• *****
  • Posts: 617
  • Joined: 17 Mar 2020
  • Loc: Tucson

Posted 10 March 2024 - 08:16 PM

Robin,

 

That really worked well to get reliable linear fits. I got 1.3 A rms error from one star and 2.1 from another.

 

However, when I use those on my QSO+B0754+394 spectrum, I got a surprise.

QSO-B0754+394-V2.png

There's a systematic offset of about 20 A between my spectrum and the professional one. That's hard to explain.

 

I did this several times, with two different stars (one A0V and one A2V) and got essentially the same result. I also tried using spectrum-continuum instead of spectrum/continuum in the dispersion determination, thinking that the division might introduce a systematic error due to the slope of the continuum. In the end, the results were the same.

 

--Michael

 



#22 robin_astro

robin_astro

    Mercury-Atlas

  • *****
  • Posts: 2,567
  • Joined: 18 Dec 2005
  • Loc: UK

Posted 11 March 2024 - 07:28 AM

 

 

There's a systematic offset of about 20 A between my spectrum and the professional one. That's hard to explain.

 

 

Hi Michael,

 

The will be a small correction to heliocentric reference frame but 20 A is too large for that. What software are you using ?

 

Some possible things to check.

  

Check the position of some sky lines eg the O I lines at 5577.338   6300.304. Are they in the right place? (if using ISIS check the sky not removed box)

 

Has something in the spectrograph moved (was lose) between taking the reference and QSO spectra?  (Do you have matching calibration lamp spectra for both observations that you can check?

 

Has something has gone wrong with the geometric correction which has displaced the spectra in the X axis relative to each other?(eg If the slant/smile is not correct and the two spectra are at different positions along the slit)

 

Cheers

Robin


Edited by robin_astro, 11 March 2024 - 07:33 AM.


#23 robin_astro

robin_astro

    Mercury-Atlas

  • *****
  • Posts: 2,567
  • Joined: 18 Dec 2005
  • Loc: UK

Posted 11 March 2024 - 09:51 AM

 

Some possible things to check.

  

 

Also did your calibration work ok when applied to the reference star ie when fully processed including the response correction did it overlay precisely on the published spectrum ?



#24 mborland

mborland

    Viking 1

  • *****
  • Posts: 617
  • Joined: 17 Mar 2020
  • Loc: Tucson

Posted 11 March 2024 - 11:25 PM

Robin,

 

Thanks for the suggestions.

 

I'm using ISIS for most of my data processing. I perform the response normalization externally, so I can use a different program for smoothing the response prior to division.

 

I checked those two sky lines in my QSO-B0754+394 spectrum and find they are at 5589 A and 6300 A. They are pretty broad, which makes it hard to identify the exact wavelength, but they don't seem to be 20 A off. Unfortunately, I didn't take Neon/Ar calibration spectra since I found those not very useful with the ALPY 200.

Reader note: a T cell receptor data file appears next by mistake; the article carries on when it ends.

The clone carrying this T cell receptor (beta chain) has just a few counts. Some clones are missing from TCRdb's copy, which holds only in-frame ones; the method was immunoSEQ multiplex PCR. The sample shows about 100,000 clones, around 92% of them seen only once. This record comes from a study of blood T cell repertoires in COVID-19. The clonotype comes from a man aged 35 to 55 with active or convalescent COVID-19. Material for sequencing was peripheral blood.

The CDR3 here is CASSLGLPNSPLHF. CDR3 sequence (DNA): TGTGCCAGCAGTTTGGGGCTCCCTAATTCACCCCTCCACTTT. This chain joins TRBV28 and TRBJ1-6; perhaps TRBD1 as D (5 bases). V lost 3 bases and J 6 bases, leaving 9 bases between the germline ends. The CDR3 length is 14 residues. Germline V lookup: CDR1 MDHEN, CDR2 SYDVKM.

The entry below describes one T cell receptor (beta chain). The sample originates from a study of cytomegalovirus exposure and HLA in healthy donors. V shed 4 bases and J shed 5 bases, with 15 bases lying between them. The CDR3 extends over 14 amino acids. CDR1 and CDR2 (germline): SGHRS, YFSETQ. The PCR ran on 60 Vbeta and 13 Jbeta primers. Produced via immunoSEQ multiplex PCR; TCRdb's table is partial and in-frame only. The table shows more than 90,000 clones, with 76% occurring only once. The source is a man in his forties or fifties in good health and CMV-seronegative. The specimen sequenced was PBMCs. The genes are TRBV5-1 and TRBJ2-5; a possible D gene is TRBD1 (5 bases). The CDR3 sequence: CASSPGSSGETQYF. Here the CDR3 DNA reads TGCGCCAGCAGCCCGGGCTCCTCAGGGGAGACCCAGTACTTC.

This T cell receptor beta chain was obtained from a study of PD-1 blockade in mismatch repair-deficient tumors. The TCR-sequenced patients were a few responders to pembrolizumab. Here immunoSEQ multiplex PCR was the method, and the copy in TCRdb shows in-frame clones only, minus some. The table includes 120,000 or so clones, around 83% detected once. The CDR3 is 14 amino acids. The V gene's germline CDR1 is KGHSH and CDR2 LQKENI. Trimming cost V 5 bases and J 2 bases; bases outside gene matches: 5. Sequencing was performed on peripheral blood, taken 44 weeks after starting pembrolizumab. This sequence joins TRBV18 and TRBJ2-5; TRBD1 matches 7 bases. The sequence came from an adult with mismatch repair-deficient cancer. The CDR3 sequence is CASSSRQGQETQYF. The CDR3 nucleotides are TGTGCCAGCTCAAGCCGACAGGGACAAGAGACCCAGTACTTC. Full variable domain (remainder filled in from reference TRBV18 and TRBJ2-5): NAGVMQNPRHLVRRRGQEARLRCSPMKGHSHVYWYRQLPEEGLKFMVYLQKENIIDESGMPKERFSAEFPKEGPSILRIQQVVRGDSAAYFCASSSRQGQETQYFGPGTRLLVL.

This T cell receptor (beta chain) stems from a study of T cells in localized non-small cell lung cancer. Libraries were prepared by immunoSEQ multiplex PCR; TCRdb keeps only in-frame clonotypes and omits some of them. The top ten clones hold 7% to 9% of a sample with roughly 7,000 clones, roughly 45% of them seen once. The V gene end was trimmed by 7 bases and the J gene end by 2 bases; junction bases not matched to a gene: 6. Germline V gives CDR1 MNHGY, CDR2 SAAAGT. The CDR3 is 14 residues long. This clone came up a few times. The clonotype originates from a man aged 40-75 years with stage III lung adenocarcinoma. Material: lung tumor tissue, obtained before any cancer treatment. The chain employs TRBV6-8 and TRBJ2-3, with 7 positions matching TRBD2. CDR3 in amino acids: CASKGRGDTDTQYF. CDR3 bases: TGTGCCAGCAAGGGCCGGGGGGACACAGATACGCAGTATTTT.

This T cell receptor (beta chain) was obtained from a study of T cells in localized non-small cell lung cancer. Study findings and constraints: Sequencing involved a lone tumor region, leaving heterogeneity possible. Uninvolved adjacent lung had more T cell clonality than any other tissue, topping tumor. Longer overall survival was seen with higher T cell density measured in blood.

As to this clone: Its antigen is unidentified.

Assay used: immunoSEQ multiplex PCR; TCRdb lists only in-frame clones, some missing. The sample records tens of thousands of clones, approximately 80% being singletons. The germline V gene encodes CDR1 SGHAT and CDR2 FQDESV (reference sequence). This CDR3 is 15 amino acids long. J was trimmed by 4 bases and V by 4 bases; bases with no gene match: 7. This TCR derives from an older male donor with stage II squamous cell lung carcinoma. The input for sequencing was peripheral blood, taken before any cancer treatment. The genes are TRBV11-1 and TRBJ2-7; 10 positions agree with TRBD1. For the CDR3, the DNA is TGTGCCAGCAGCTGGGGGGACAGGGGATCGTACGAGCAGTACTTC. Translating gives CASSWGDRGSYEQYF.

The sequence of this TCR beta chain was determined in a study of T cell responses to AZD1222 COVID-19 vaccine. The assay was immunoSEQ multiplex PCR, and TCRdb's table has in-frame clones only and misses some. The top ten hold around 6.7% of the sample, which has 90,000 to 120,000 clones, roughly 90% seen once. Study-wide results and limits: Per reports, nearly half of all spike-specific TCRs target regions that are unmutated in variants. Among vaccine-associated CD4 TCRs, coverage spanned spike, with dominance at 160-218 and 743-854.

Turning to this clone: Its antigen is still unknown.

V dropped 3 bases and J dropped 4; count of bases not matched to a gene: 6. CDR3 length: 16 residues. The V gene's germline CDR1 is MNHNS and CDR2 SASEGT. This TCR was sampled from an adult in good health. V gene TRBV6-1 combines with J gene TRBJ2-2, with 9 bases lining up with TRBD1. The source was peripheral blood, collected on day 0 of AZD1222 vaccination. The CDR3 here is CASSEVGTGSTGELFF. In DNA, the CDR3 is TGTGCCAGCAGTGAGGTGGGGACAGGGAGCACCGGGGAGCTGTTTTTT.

I think I'm going to start from scratch with the processing.  Perhaps I made an error somewhere with my multiple calibration attempts etc.

 

--Michael


Edited by mborland, 12 March 2024 - 12:52 AM.


#25 mborland

mborland

    Viking 1

  • *****
  • Posts: 617
  • Joined: 17 Mar 2020
  • Loc: Tucson

Posted 12 March 2024 - 12:52 AM

Robin,

 

I reprocessed everything from scratch and the 20 A offset persists using the original reference/calibration star (HD43378).  The check of the reference star data to the MILES database after calibration and response correction looks good. I don't see any shifted lines.

HD43378Check.jpg

 

I took another star spectrum after taking the data for QSO+B0754+394, namely, HD97633. It isn't a good reference star choice for the QSO, but I have the data so I used it regardless. The results are compared here, zoomed in on the OIII lines. This new result is closer to the professional result by almost ~10A, not quite half the discrepancy I saw before.

ZoomedComparison.jpg

I'm not sure the source of the change. The vertical offset was the same to within ~2 pixels and the tilt was the same to within about 0.1 deg. I'll have to disassemble things and ensure there's nothing loose, I guess.

 

Also, I think I'll try finding a bright Z=0 object with strong Balmer emission lines to practice, then come back to high red-shift objects.

Dave, sorry I high-jacked your thread.

--Michael


Edited by mborland, 12 March 2024 - 12:53 AM.



CNers have asked about a donation box for Cloudy Nights over the years, so here you go. Donation is not required by any means, so please enjoy your stay.


Recent Topics






Cloudy Nights LLC
Cloudy Nights Sponsor: Astronomics